Machine Learning¶
Randomized Kernel Methods¶
libSkylark provides distributed implementations of kernel-based nonlinear models for
- Regularized Least Squares Regression and Classification
- Regularized Robust Regression (Least Absolute Deviation loss)
- Support Vector Machines
- Multinomial Logistic Regression (classes > 2).
The following kernels are supported:
- Gaussian, Laplacian and Matern Kernels via Random Fourier Transform (Rahimi and Recht, 2007)
- Gaussian and Matern Kernels via Fast Random Fourier Transform (Le, Sarlos and Smola, 2013)
- Gaussian and Matern Kernels via Quasi Random Fourier Transform (Yang et al, 2014)
- Polynomial Kernels via Tensor Sketch (Pahm and Pagh, 2013)
- Exponential Semigroup Kernels via Random Laplace Transform (Yang et al, 2014)
- The implementations combine two ideas:
- Constructing randomized approximations to Kernel functions on the fly
- Using a distributed optimization solver based on Alternating Directions Method of Multipliers (ADMM)
The distributed optimization approach is based on a block-splitting variant of ADMM proposed in Parikh and Boyd, 2014
- The full implementation (under libskylark/ml) is described in the following paper:
- Sindhwani V. and Avron H., High-performance Kernel Machines with Implicit Distributed Optimization and Randomization, 2014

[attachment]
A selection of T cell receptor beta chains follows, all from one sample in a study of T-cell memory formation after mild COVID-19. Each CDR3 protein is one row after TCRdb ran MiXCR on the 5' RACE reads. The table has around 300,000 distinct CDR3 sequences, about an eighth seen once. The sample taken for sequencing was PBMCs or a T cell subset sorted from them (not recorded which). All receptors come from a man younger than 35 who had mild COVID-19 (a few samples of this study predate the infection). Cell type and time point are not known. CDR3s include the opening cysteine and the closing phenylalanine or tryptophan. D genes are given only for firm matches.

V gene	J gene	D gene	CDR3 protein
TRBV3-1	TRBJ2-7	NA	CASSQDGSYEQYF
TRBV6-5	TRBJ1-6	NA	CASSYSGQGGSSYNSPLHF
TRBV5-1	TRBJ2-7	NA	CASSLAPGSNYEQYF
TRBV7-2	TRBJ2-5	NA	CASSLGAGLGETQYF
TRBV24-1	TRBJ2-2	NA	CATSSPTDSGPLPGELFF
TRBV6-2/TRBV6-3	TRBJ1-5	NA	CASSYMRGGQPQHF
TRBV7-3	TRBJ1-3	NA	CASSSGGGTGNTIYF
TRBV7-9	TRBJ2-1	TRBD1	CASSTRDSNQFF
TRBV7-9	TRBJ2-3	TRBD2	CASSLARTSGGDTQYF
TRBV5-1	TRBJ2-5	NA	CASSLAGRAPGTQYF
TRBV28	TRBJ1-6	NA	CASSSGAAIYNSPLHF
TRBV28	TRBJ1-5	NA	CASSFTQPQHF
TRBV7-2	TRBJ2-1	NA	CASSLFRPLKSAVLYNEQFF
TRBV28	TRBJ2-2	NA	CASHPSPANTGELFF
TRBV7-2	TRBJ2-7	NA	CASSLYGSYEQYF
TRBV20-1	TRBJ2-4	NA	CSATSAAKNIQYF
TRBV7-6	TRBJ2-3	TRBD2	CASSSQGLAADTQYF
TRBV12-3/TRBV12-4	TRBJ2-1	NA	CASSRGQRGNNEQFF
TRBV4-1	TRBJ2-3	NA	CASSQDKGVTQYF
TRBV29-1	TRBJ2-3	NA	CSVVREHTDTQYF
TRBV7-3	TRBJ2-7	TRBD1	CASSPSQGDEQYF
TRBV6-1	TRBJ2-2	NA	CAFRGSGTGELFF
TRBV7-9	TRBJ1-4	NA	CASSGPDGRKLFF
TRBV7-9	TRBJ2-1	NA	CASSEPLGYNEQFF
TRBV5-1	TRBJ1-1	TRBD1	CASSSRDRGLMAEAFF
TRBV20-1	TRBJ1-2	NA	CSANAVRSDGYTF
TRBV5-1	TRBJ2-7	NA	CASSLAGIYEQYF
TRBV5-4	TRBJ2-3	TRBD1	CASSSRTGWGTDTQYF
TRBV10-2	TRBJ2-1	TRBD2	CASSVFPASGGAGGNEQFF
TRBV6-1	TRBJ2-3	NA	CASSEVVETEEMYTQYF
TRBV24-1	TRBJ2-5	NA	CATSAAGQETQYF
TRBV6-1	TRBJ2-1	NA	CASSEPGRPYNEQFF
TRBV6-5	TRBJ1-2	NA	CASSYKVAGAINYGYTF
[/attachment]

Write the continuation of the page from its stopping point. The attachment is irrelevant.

Standalone Usage¶
Building libSkylark creates an executable called skylark_ml under CMAKE_PREFIX_INSTALL/bin. This executable can be used out-of-the-box for large-scale applications involving kernel-based modeling.
Input Data Format¶
The implementation supports LIBSVM file format, where feature vectors and labels are specified as
0 1:0.2 4:0.5 10:0.3
5 3:0.3 6:0.1
Each line begins with a label and followed by index (starting with 1)-value pairs describing the feature vector in sparse format.
We also support HDF5 data files.
- Dense training data can be described using HDF5 files containing two HDF5 datasets:
- X – n x d matrix (examples-by-features)
- Y – n x 1 matrix of labels.
- Sparse training data can be described using HDF5 files containing five HDF5 datasets specifying a Compressed Row Storage Sparse matrix:
- dimensions: 3 x 1 matrix [number of features, number of examples, number of nonzeros (nnz)]
- indices: nnz x 1 matrix column indices of non-zero values for CRS datastructure representing the examples-by-features sparse matrix
- values: nnz x 1 non-zero values corresponding to indices
- indptr: (n+1) x 1 - pointer into indices, values specifying rows